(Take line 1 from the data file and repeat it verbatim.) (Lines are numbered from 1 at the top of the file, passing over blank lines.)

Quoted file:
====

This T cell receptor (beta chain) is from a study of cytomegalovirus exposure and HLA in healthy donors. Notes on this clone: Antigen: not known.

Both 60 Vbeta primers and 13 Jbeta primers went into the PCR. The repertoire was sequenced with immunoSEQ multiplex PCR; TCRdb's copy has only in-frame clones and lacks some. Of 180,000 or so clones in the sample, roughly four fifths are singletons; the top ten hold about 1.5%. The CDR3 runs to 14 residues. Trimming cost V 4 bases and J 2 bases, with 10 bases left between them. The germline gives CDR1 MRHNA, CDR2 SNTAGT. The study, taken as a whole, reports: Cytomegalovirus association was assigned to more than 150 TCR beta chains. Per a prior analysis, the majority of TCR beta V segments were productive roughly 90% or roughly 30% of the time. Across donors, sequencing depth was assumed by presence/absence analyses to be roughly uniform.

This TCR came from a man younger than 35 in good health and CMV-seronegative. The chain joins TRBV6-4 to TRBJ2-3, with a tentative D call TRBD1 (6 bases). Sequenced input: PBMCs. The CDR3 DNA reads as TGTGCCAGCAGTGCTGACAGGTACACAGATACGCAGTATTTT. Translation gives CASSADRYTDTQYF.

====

This T cell receptor (beta chain) is from a study of cytomegalovirus exposure and HLA in healthy donors. Notes on this clone: Antigen: not known.